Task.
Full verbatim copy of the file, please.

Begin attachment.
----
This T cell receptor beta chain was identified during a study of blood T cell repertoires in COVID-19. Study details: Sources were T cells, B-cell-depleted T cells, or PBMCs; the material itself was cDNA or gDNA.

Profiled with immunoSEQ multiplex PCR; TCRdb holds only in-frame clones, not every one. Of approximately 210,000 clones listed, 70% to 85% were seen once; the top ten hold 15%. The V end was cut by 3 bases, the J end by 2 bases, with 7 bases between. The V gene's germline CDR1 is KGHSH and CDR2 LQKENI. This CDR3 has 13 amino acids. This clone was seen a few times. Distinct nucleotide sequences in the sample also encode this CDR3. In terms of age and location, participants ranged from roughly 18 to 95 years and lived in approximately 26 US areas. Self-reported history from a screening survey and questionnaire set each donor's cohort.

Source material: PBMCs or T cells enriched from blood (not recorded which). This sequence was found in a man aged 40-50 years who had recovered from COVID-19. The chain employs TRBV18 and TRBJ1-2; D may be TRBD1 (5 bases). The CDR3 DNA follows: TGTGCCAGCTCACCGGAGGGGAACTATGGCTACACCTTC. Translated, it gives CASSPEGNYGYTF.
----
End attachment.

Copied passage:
This T cell receptor beta chain was identified during a study of blood T cell repertoires in COVID-19. Study details: Sources were T cells, B-cell-depleted T cells, or PBMCs; the material itself was cDNA or gDNA.

Profiled with immunoSEQ multiplex PCR; TCRdb holds only in-frame clones, not every one. Of approximately 210,000 clones listed, 70% to 85% were seen once; the top ten hold 15%. The V end was cut by 3 bases, the J end by 2 bases, with 7 bases between. The V gene's germline CDR1 is KGHSH and CDR2 LQKENI. This CDR3 has 13 amino acids. This clone was seen a few times. Distinct nucleotide sequences in the sample also encode this CDR3. In terms of age and location, participants ranged from roughly 18 to 95 years and lived in approximately 26 US areas. Self-reported history from a screening survey and questionnaire set each donor's cohort.

Source material: PBMCs or T cells enriched from blood (not recorded which). This sequence was found in a man aged 40-50 years who had recovered from COVID-19. The chain employs TRBV18 and TRBJ1-2; D may be TRBD1 (5 bases). The CDR3 DNA follows: TGTGCCAGCTCACCGGAGGGGAACTATGGCTACACCTTC. Translated, it gives CASSPEGNYGYTF.